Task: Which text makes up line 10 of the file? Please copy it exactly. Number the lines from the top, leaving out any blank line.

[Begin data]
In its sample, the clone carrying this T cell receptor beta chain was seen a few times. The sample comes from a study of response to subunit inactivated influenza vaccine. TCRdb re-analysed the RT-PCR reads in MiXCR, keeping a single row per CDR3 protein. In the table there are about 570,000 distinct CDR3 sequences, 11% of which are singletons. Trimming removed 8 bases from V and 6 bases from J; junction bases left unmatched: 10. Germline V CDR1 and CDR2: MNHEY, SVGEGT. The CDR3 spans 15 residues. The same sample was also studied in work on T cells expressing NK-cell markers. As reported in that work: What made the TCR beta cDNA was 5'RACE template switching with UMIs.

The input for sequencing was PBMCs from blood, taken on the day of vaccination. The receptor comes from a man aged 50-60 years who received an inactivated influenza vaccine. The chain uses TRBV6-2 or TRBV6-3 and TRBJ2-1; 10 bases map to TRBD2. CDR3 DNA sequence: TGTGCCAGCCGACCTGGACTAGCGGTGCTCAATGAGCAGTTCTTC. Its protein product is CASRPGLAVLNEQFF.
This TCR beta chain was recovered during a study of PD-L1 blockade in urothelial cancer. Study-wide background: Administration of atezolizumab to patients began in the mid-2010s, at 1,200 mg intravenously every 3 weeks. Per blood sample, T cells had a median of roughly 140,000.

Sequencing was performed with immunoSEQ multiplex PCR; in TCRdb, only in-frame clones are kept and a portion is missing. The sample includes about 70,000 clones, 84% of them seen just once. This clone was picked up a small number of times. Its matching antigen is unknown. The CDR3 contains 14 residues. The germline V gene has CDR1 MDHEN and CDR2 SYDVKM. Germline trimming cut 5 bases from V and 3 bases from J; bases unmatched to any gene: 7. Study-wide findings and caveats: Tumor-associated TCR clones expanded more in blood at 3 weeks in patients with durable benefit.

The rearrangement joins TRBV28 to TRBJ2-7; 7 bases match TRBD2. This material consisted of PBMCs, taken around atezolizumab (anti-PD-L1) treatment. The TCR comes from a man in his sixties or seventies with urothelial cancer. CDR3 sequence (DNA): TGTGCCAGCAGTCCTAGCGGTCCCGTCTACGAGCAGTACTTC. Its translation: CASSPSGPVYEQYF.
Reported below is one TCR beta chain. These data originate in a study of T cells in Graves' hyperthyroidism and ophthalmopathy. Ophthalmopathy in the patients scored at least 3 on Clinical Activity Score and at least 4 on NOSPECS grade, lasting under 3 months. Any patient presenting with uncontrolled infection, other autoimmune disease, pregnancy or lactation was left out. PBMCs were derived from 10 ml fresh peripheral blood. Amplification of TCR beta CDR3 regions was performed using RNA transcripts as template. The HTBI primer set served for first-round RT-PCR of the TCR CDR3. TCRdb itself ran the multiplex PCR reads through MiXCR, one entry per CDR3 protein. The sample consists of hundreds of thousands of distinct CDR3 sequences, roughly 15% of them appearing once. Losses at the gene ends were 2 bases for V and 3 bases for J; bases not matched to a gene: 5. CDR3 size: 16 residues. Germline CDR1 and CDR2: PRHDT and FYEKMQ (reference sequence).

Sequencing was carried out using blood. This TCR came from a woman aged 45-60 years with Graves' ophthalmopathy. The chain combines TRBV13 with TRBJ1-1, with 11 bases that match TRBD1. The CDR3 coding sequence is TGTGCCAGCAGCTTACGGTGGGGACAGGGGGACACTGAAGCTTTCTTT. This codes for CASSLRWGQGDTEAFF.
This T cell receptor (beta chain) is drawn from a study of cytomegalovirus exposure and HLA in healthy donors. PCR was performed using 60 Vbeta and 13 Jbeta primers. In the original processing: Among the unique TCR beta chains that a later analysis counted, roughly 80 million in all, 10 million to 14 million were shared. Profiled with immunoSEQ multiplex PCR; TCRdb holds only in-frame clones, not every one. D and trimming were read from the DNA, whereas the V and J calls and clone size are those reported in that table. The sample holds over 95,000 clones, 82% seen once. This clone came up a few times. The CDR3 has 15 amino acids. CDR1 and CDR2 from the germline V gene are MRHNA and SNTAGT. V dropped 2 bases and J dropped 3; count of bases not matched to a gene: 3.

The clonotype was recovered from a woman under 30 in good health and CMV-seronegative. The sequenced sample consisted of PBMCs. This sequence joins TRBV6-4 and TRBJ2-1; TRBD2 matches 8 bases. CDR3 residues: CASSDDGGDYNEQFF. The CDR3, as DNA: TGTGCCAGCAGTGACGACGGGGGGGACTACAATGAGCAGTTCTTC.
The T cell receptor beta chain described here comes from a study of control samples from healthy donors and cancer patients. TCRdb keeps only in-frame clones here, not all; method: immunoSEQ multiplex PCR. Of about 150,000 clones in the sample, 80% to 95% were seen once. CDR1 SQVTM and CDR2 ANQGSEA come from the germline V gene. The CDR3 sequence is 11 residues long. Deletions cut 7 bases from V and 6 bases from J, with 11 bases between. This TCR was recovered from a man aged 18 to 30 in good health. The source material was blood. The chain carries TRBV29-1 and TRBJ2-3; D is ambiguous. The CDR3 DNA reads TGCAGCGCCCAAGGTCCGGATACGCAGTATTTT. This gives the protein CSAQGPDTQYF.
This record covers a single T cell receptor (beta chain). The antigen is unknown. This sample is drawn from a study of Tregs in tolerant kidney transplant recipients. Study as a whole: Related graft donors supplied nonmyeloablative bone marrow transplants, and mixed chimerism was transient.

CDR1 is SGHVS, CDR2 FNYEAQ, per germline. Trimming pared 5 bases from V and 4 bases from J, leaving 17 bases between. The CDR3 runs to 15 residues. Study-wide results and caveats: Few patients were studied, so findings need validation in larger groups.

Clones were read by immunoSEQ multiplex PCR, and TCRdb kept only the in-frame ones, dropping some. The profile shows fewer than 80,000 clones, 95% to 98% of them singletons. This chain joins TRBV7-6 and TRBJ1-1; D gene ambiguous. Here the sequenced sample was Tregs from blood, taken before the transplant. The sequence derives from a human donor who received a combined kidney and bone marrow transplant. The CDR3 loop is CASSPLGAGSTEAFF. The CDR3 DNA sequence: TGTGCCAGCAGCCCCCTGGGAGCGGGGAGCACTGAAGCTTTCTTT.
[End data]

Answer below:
The T cell receptor beta chain described here comes from a study of control samples from healthy donors and cancer patients. TCRdb keeps only in-frame clones here, not all; method: immunoSEQ multiplex PCR. Of about 150,000 clones in the sample, 80% to 95% were seen once. CDR1 SQVTM and CDR2 ANQGSEA come from the germline V gene. The CDR3 sequence is 11 residues long. Deletions cut 7 bases from V and 6 bases from J, with 11 bases between. This TCR was recovered from a man aged 18 to 30 in good health. The source material was blood. The chain carries TRBV29-1 and TRBJ2-3; D is ambiguous. The CDR3 DNA reads TGCAGCGCCCAAGGTCCGGATACGCAGTATTTT. This gives the protein CSAQGPDTQYF.